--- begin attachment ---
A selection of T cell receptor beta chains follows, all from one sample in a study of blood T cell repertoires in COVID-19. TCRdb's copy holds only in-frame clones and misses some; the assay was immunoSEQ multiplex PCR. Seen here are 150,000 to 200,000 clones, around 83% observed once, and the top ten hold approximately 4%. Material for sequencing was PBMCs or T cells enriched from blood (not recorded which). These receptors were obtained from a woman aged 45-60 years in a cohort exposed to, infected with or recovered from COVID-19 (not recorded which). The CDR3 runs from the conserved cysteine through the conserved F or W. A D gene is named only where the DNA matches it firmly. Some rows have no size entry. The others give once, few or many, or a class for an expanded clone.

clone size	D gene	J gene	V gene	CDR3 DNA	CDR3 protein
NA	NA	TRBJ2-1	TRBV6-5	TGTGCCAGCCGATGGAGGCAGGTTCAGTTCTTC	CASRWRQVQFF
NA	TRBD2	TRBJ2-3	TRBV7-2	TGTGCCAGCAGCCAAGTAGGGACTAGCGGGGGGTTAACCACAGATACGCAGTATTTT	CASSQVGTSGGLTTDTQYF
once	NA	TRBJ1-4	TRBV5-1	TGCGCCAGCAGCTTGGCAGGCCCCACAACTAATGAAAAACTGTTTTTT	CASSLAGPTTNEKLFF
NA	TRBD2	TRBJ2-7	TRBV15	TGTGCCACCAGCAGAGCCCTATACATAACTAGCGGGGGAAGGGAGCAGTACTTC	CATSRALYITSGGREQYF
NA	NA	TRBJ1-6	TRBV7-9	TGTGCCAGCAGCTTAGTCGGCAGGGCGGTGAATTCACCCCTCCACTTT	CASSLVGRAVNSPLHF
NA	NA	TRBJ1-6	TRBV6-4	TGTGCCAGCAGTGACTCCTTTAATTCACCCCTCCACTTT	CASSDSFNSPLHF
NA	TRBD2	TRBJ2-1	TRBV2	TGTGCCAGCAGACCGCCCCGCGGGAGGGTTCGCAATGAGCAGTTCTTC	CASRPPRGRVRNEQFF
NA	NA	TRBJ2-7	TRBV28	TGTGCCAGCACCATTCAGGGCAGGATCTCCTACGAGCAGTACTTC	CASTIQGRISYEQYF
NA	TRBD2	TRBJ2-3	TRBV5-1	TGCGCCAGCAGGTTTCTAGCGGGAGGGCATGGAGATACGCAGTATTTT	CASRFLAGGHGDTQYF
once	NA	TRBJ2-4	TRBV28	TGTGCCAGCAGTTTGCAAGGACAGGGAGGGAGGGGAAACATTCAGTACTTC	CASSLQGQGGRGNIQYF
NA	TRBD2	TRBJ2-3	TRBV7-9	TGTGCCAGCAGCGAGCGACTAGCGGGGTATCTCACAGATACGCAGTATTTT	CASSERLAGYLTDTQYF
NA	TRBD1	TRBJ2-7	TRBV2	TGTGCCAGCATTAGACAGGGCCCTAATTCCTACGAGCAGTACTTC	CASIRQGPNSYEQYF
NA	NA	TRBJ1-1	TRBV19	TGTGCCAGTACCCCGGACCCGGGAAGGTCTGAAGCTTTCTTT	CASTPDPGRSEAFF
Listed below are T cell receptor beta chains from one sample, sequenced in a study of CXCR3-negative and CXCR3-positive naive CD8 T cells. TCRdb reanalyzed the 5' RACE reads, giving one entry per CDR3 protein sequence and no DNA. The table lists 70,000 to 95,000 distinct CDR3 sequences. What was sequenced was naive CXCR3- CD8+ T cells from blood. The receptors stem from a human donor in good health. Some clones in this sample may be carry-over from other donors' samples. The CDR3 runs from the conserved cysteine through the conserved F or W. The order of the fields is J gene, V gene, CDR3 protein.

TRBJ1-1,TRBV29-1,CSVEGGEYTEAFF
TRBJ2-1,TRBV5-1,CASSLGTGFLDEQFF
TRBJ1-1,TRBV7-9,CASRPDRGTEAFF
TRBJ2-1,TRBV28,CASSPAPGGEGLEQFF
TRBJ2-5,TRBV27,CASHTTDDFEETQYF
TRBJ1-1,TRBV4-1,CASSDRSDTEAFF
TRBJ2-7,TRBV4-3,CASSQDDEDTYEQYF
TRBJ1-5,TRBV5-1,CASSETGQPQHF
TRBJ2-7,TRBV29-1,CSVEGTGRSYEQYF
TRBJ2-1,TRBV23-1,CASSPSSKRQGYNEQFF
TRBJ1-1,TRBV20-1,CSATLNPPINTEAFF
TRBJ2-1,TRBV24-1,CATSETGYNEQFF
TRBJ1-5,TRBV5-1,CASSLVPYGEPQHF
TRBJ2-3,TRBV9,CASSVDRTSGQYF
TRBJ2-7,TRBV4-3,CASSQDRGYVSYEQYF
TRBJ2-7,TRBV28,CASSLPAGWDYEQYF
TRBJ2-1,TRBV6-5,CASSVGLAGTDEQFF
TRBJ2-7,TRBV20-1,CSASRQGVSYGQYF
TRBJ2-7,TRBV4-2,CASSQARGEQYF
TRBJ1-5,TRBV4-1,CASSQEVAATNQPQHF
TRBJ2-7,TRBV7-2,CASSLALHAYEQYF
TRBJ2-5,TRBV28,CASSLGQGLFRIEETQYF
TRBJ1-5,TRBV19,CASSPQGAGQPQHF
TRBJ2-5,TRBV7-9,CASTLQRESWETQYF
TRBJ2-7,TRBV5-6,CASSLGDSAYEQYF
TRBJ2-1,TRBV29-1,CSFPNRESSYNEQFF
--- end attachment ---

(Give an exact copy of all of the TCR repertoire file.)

A selection of T cell receptor beta chains follows, all from one sample in a study of blood T cell repertoires in COVID-19. TCRdb's copy holds only in-frame clones and misses some; the assay was immunoSEQ multiplex PCR. Seen here are 150,000 to 200,000 clones, around 83% observed once, and the top ten hold approximately 4%. Material for sequencing was PBMCs or T cells enriched from blood (not recorded which). These receptors were obtained from a woman aged 45-60 years in a cohort exposed to, infected with or recovered from COVID-19 (not recorded which). The CDR3 runs from the conserved cysteine through the conserved F or W. A D gene is named only where the DNA matches it firmly. Some rows have no size entry. The others give once, few or many, or a class for an expanded clone.

clone size	D gene	J gene	V gene	CDR3 DNA	CDR3 protein
NA	NA	TRBJ2-1	TRBV6-5	TGTGCCAGCCGATGGAGGCAGGTTCAGTTCTTC	CASRWRQVQFF
NA	TRBD2	TRBJ2-3	TRBV7-2	TGTGCCAGCAGCCAAGTAGGGACTAGCGGGGGGTTAACCACAGATACGCAGTATTTT	CASSQVGTSGGLTTDTQYF
once	NA	TRBJ1-4	TRBV5-1	TGCGCCAGCAGCTTGGCAGGCCCCACAACTAATGAAAAACTGTTTTTT	CASSLAGPTTNEKLFF
NA	TRBD2	TRBJ2-7	TRBV15	TGTGCCACCAGCAGAGCCCTATACATAACTAGCGGGGGAAGGGAGCAGTACTTC	CATSRALYITSGGREQYF
NA	NA	TRBJ1-6	TRBV7-9	TGTGCCAGCAGCTTAGTCGGCAGGGCGGTGAATTCACCCCTCCACTTT	CASSLVGRAVNSPLHF
NA	NA	TRBJ1-6	TRBV6-4	TGTGCCAGCAGTGACTCCTTTAATTCACCCCTCCACTTT	CASSDSFNSPLHF
NA	TRBD2	TRBJ2-1	TRBV2	TGTGCCAGCAGACCGCCCCGCGGGAGGGTTCGCAATGAGCAGTTCTTC	CASRPPRGRVRNEQFF
NA	NA	TRBJ2-7	TRBV28	TGTGCCAGCACCATTCAGGGCAGGATCTCCTACGAGCAGTACTTC	CASTIQGRISYEQYF
NA	TRBD2	TRBJ2-3	TRBV5-1	TGCGCCAGCAGGTTTCTAGCGGGAGGGCATGGAGATACGCAGTATTTT	CASRFLAGGHGDTQYF
once	NA	TRBJ2-4	TRBV28	TGTGCCAGCAGTTTGCAAGGACAGGGAGGGAGGGGAAACATTCAGTACTTC	CASSLQGQGGRGNIQYF
NA	TRBD2	TRBJ2-3	TRBV7-9	TGTGCCAGCAGCGAGCGACTAGCGGGGTATCTCACAGATACGCAGTATTTT	CASSERLAGYLTDTQYF
NA	TRBD1	TRBJ2-7	TRBV2	TGTGCCAGCATTAGACAGGGCCCTAATTCCTACGAGCAGTACTTC	CASIRQGPNSYEQYF
NA	NA	TRBJ1-1	TRBV19	TGTGCCAGTACCCCGGACCCGGGAAGGTCTGAAGCTTTCTTT	CASTPDPGRSEAFF
Listed below are T cell receptor beta chains from one sample, sequenced in a study of CXCR3-negative and CXCR3-positive naive CD8 T cells. TCRdb reanalyzed the 5' RACE reads, giving one entry per CDR3 protein sequence and no DNA. The table lists 70,000 to 95,000 distinct CDR3 sequences. What was sequenced was naive CXCR3- CD8+ T cells from blood. The receptors stem from a human donor in good health. Some clones in this sample may be carry-over from other donors' samples. The CDR3 runs from the conserved cysteine through the conserved F or W. The order of the fields is J gene, V gene, CDR3 protein.

TRBJ1-1,TRBV29-1,CSVEGGEYTEAFF
TRBJ2-1,TRBV5-1,CASSLGTGFLDEQFF
TRBJ1-1,TRBV7-9,CASRPDRGTEAFF
TRBJ2-1,TRBV28,CASSPAPGGEGLEQFF
TRBJ2-5,TRBV27,CASHTTDDFEETQYF
TRBJ1-1,TRBV4-1,CASSDRSDTEAFF
TRBJ2-7,TRBV4-3,CASSQDDEDTYEQYF
TRBJ1-5,TRBV5-1,CASSETGQPQHF
TRBJ2-7,TRBV29-1,CSVEGTGRSYEQYF
TRBJ2-1,TRBV23-1,CASSPSSKRQGYNEQFF
TRBJ1-1,TRBV20-1,CSATLNPPINTEAFF
TRBJ2-1,TRBV24-1,CATSETGYNEQFF
TRBJ1-5,TRBV5-1,CASSLVPYGEPQHF
TRBJ2-3,TRBV9,CASSVDRTSGQYF
TRBJ2-7,TRBV4-3,CASSQDRGYVSYEQYF
TRBJ2-7,TRBV28,CASSLPAGWDYEQYF
TRBJ2-1,TRBV6-5,CASSVGLAGTDEQFF
TRBJ2-7,TRBV20-1,CSASRQGVSYGQYF
TRBJ2-7,TRBV4-2,CASSQARGEQYF
TRBJ1-5,TRBV4-1,CASSQEVAATNQPQHF
TRBJ2-7,TRBV7-2,CASSLALHAYEQYF
TRBJ2-5,TRBV28,CASSLGQGLFRIEETQYF
TRBJ1-5,TRBV19,CASSPQGAGQPQHF
TRBJ2-5,TRBV7-9,CASTLQRESWETQYF
TRBJ2-7,TRBV5-6,CASSLGDSAYEQYF
TRBJ2-1,TRBV29-1,CSFPNRESSYNEQFF